Then came the day when we almost saw the first army mutiny since the Curragh. A force of 500 men had marched into Moorstown Castle 29 times since 7 o'clock in the morning. It was now darkening and Kubrick still wasn't satisfied.

As the soldiers marched in, Ryan O'Neal, a mere private, was to be (more)

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standing at the entrance saluting the officers. Suddenly he was to recognize Captain Fagan, his old friend from Ireland. It was the moment of mutual recognition that Kubrick was trying to perfect.

By the 29th march-past, the soldiers were getting a bit frayed at the edges. Expletives, whistles, jeers and other forms of abuse were rising from the ranks. But Kubrick, as is always the case, won the day. He wheedled and cajoled the soldiers into staying. Miles back up the road he has assistants and managers of every description pleading with the backed-up traffic to hold their hour. And the Kubrick lenses, also called "the gems," got the sequence they sought.

One day Stanley Kubrick told Godfrey Quigley that he was thinking of killing him. Godfrey didn't relish the idea, knowing what the director was capable of thinking up. It was all over in seconds. A few blood bombs burst inside the Captain's immaculate uniform and he hit the dust, several times, of course, to be comforted by friend Lyndon. "Any time Stanley wants me back, I'll be back," said Godfrey as he left for his theatre engagement. "He's the very best there is."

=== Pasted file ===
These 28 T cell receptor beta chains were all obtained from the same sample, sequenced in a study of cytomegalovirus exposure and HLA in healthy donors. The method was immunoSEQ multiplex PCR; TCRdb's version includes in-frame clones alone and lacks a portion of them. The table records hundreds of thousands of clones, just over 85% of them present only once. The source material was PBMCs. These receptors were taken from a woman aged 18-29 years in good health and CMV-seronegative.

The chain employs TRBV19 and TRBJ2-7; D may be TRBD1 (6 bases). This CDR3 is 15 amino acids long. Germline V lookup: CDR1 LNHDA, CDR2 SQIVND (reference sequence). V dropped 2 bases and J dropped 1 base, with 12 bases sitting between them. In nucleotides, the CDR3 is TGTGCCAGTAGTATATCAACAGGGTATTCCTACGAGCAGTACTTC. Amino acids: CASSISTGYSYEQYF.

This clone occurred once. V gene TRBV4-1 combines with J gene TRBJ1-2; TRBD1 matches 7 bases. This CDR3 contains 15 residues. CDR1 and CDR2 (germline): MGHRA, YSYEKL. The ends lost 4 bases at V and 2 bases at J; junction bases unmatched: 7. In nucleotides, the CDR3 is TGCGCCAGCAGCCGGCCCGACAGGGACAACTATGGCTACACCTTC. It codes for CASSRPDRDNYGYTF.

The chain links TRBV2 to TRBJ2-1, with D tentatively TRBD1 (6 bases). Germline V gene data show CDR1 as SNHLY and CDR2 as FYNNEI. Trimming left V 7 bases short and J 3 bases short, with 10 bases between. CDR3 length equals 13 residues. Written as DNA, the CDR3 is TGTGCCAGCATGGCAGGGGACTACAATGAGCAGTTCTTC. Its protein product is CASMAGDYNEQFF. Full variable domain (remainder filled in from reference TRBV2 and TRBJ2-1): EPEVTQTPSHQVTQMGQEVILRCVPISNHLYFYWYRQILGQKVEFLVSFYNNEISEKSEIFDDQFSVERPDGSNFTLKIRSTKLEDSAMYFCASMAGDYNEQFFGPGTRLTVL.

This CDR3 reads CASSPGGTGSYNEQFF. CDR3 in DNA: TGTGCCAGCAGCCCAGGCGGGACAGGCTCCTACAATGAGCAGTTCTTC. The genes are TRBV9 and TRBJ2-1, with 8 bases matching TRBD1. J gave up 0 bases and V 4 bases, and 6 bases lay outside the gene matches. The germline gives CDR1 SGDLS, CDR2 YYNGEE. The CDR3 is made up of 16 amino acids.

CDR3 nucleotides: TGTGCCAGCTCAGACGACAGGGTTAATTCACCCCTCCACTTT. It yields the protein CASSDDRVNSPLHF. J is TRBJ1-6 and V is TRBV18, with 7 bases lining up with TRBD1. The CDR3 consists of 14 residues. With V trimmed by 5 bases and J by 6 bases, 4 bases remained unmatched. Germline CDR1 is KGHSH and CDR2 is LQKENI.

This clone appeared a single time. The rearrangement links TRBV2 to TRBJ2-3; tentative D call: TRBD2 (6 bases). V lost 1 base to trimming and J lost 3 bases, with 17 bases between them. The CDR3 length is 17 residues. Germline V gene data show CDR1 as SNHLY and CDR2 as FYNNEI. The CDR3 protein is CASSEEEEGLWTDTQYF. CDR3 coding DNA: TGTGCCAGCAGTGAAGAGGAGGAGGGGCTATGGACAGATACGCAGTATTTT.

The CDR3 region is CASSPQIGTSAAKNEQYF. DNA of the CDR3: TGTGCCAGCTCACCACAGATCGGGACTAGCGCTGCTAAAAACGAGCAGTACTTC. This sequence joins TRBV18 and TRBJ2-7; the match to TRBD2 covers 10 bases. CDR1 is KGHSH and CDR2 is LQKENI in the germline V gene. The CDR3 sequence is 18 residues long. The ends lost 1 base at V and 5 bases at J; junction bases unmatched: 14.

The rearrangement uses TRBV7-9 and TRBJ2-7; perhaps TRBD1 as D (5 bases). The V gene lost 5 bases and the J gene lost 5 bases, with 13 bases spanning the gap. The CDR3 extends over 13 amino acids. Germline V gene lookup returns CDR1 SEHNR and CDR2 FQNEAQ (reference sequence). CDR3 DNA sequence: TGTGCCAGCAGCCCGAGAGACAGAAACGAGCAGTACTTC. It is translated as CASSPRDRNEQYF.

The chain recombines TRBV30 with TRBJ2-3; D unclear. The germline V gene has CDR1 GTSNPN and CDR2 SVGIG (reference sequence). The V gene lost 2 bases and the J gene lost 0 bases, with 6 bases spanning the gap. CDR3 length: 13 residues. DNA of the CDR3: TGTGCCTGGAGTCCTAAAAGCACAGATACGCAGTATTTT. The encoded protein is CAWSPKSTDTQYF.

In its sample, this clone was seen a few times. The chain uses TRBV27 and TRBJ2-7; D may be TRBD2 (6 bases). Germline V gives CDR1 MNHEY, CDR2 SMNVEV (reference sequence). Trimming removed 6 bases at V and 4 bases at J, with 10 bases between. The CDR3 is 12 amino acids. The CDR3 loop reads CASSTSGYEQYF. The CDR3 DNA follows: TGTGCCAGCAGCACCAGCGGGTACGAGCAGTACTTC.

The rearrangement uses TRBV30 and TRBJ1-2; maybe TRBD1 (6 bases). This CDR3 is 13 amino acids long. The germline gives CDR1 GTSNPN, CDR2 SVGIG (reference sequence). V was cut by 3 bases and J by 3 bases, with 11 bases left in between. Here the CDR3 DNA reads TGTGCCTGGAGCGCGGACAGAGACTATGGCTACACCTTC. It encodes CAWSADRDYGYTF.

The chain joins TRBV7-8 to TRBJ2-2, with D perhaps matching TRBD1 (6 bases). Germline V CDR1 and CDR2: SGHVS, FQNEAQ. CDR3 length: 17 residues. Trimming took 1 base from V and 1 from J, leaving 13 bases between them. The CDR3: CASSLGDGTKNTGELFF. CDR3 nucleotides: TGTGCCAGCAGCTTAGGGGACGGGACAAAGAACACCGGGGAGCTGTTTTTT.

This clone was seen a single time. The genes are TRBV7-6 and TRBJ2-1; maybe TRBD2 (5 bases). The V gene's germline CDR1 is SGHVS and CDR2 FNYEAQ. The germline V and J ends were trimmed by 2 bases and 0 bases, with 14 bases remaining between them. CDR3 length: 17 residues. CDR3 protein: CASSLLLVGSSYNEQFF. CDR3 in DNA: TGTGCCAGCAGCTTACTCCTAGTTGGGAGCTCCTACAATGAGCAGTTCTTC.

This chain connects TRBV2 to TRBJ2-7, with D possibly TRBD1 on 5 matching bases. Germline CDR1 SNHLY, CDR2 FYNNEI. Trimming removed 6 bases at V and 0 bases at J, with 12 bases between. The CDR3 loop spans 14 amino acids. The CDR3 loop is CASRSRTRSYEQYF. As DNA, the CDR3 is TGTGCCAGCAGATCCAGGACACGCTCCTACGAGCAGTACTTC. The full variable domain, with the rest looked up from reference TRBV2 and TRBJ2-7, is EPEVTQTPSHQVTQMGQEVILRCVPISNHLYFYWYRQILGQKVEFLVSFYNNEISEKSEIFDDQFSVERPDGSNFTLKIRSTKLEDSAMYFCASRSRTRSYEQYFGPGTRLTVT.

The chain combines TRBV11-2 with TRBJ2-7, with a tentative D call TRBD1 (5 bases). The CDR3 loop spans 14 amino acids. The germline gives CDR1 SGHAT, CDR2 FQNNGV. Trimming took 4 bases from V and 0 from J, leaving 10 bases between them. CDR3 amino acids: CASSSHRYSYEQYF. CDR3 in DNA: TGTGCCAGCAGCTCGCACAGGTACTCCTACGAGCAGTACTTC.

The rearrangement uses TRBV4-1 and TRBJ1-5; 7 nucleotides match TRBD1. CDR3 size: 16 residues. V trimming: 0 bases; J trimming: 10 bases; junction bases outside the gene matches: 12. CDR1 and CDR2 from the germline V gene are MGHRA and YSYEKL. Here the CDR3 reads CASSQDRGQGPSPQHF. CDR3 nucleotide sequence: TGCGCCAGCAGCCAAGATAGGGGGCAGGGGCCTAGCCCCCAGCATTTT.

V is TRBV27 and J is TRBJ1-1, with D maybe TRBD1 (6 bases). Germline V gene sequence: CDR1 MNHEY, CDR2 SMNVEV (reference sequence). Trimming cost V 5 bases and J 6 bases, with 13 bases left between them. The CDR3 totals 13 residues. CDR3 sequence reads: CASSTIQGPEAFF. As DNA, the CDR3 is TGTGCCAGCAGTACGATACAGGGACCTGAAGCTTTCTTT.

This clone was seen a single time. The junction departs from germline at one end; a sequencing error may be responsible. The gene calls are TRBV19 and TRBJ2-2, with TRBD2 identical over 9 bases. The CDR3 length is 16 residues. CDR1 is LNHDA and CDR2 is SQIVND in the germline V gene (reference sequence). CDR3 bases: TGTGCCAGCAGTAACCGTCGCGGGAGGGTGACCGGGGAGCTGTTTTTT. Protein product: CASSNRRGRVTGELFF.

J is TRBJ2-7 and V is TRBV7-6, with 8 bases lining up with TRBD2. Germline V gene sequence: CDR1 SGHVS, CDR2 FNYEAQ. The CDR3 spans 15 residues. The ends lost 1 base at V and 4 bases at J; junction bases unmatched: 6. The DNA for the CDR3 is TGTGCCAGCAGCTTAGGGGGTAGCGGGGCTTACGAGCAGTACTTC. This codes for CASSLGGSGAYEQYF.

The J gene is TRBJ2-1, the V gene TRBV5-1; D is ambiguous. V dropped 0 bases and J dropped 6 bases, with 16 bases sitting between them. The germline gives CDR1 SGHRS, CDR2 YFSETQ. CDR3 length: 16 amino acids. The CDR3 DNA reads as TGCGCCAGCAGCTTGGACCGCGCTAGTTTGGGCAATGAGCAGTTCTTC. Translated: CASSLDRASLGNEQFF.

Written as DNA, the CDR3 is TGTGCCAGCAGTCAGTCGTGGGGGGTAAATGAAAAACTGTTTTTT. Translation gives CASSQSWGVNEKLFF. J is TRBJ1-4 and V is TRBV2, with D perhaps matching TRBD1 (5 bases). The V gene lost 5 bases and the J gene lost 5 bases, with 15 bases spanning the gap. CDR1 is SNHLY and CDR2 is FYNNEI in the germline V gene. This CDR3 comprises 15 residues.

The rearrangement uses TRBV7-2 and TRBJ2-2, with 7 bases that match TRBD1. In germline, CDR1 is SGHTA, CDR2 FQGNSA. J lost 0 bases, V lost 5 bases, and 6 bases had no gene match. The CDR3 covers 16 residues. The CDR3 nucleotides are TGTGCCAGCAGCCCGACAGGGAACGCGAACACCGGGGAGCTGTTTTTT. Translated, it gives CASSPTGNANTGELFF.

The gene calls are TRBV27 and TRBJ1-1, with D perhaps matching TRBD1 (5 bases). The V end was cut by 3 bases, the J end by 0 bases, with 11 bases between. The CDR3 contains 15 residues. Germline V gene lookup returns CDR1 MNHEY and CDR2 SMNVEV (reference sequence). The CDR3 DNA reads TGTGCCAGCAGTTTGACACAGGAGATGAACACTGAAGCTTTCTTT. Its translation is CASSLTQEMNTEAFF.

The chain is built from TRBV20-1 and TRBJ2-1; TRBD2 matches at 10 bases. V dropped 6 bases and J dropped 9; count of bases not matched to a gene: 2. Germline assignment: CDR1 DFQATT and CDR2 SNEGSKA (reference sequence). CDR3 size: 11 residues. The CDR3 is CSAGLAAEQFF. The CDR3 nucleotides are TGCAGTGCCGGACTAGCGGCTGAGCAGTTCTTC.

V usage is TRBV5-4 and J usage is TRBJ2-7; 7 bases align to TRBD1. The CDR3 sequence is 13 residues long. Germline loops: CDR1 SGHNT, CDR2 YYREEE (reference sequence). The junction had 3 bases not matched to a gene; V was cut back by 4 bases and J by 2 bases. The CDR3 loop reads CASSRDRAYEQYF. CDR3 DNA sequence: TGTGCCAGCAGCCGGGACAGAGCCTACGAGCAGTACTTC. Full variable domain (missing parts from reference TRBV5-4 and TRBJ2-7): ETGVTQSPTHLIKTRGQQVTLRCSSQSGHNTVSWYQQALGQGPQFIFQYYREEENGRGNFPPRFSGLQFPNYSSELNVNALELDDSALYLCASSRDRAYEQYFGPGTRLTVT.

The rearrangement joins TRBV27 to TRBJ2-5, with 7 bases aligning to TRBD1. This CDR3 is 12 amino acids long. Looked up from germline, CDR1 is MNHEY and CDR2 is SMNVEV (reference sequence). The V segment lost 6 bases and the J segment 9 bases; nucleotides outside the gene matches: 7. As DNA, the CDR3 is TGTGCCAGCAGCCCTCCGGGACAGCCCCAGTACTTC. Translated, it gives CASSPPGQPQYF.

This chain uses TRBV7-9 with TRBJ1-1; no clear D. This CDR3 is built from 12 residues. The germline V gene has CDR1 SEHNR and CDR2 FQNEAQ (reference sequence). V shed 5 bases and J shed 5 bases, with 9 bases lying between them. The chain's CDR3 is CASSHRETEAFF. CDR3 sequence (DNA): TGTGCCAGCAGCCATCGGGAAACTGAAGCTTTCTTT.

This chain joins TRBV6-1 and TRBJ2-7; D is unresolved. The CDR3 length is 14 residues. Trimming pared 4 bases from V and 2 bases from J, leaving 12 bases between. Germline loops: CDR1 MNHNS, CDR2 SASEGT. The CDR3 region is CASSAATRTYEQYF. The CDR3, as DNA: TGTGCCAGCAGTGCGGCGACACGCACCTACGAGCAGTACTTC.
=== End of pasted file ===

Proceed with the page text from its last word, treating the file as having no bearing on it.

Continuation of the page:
Marie Kean also holds Kubrick in the highest esteem and thought nothing of doing a scene 30 times. "I was well used to that working for David Lean and Roman Polanski," she said.

Archie Sullivan amused the governor in the part of an old Irish rogue. It seemed to be for his own amusement that Kubrick shouted "again," as he smiled at Archie giving life to the character.

"Where are you bound for, young fella?'~asks Archie of Barry Lyndon outside a village in Kilkenny. "I'm after coming from Waterford, Sir, and I'm on my way to Dublin."

Just before Christmas, Kubrick called a break. We all needed time to "rekubricate" away from Stanley and he probably knew it. Two months later we gathered again, this time at Ardmore Studios.

Stamina was restored. Smiles had replaced blank stares. People said, "good morning." It was spring. There were some new faces, new managers, but most of the sloggers had survived.

The Kubrick family - Stanley, wife Christiane, and three daughters moved into a house in Leixlip. The O'Neals, Ryan and daughter Tatum, took a place in Leopardstown. Hardy Kruger and Patrick Magee hired rooms in a hotel in Ballsbridge. As did the female lead, the beautiful Marisa Berenson.

The stage was set for the second phase of "Barry Lyndon." The soldier(more)
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mg days were past and it was now the time of wine and women, elegance and wealth, gaming tables and duels.

The Slazengers were away when the gates of Powerscourt, County Dublin, were opened for the Kubrick circus. The 40 Volkswagen vans and scores of other vehicles wound through the stately grounds on their way to the mansion. The deal had been done for 1,000 pounds a day.